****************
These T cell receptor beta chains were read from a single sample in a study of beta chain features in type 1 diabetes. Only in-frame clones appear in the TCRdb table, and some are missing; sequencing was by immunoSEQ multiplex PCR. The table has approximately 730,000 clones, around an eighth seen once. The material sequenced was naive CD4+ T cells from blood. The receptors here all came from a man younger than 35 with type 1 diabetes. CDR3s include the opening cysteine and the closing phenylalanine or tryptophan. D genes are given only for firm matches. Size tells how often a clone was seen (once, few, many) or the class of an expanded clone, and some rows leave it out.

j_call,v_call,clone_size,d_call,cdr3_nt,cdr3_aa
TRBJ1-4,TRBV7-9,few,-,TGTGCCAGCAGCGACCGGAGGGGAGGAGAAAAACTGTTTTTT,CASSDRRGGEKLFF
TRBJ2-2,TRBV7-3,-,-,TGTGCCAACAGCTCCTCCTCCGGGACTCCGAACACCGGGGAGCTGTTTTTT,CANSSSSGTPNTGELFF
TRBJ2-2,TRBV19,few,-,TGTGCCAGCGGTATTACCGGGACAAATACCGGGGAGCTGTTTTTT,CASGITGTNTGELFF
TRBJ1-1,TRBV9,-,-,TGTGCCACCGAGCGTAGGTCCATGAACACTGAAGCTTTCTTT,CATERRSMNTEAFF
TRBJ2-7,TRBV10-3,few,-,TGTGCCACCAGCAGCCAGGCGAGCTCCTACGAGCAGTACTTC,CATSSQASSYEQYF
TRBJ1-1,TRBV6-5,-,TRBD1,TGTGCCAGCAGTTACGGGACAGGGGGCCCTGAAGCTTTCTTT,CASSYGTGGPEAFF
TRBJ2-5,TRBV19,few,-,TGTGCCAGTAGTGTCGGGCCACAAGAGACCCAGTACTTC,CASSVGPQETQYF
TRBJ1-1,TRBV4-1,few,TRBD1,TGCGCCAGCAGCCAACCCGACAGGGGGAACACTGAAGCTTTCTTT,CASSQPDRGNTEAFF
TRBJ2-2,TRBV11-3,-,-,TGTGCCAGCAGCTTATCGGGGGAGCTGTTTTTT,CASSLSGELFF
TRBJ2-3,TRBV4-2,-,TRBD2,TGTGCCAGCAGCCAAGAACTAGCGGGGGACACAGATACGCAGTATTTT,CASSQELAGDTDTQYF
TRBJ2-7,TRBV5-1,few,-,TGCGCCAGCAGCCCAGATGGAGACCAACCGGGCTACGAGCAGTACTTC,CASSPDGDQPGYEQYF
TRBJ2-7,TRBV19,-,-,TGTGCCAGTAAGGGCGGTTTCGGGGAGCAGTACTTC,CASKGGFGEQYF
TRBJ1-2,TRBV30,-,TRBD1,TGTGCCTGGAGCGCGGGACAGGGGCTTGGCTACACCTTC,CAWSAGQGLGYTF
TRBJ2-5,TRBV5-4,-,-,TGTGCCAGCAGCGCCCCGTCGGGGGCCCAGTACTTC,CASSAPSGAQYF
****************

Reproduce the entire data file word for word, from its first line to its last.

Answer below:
These T cell receptor beta chains were read from a single sample in a study of beta chain features in type 1 diabetes. Only in-frame clones appear in the TCRdb table, and some are missing; sequencing was by immunoSEQ multiplex PCR. The table has approximately 730,000 clones, around an eighth seen once. The material sequenced was naive CD4+ T cells from blood. The receptors here all came from a man younger than 35 with type 1 diabetes. CDR3s include the opening cysteine and the closing phenylalanine or tryptophan. D genes are given only for firm matches. Size tells how often a clone was seen (once, few, many) or the class of an expanded clone, and some rows leave it out.

j_call,v_call,clone_size,d_call,cdr3_nt,cdr3_aa
TRBJ1-4,TRBV7-9,few,-,TGTGCCAGCAGCGACCGGAGGGGAGGAGAAAAACTGTTTTTT,CASSDRRGGEKLFF
TRBJ2-2,TRBV7-3,-,-,TGTGCCAACAGCTCCTCCTCCGGGACTCCGAACACCGGGGAGCTGTTTTTT,CANSSSSGTPNTGELFF
TRBJ2-2,TRBV19,few,-,TGTGCCAGCGGTATTACCGGGACAAATACCGGGGAGCTGTTTTTT,CASGITGTNTGELFF
TRBJ1-1,TRBV9,-,-,TGTGCCACCGAGCGTAGGTCCATGAACACTGAAGCTTTCTTT,CATERRSMNTEAFF
TRBJ2-7,TRBV10-3,few,-,TGTGCCACCAGCAGCCAGGCGAGCTCCTACGAGCAGTACTTC,CATSSQASSYEQYF
TRBJ1-1,TRBV6-5,-,TRBD1,TGTGCCAGCAGTTACGGGACAGGGGGCCCTGAAGCTTTCTTT,CASSYGTGGPEAFF
TRBJ2-5,TRBV19,few,-,TGTGCCAGTAGTGTCGGGCCACAAGAGACCCAGTACTTC,CASSVGPQETQYF
TRBJ1-1,TRBV4-1,few,TRBD1,TGCGCCAGCAGCCAACCCGACAGGGGGAACACTGAAGCTTTCTTT,CASSQPDRGNTEAFF
TRBJ2-2,TRBV11-3,-,-,TGTGCCAGCAGCTTATCGGGGGAGCTGTTTTTT,CASSLSGELFF
TRBJ2-3,TRBV4-2,-,TRBD2,TGTGCCAGCAGCCAAGAACTAGCGGGGGACACAGATACGCAGTATTTT,CASSQELAGDTDTQYF
TRBJ2-7,TRBV5-1,few,-,TGCGCCAGCAGCCCAGATGGAGACCAACCGGGCTACGAGCAGTACTTC,CASSPDGDQPGYEQYF
TRBJ2-7,TRBV19,-,-,TGTGCCAGTAAGGGCGGTTTCGGGGAGCAGTACTTC,CASKGGFGEQYF
TRBJ1-2,TRBV30,-,TRBD1,TGTGCCTGGAGCGCGGGACAGGGGCTTGGCTACACCTTC,CAWSAGQGLGYTF
TRBJ2-5,TRBV5-4,-,-,TGTGCCAGCAGCGCCCCGTCGGGGGCCCAGTACTTC,CASSAPSGAQYF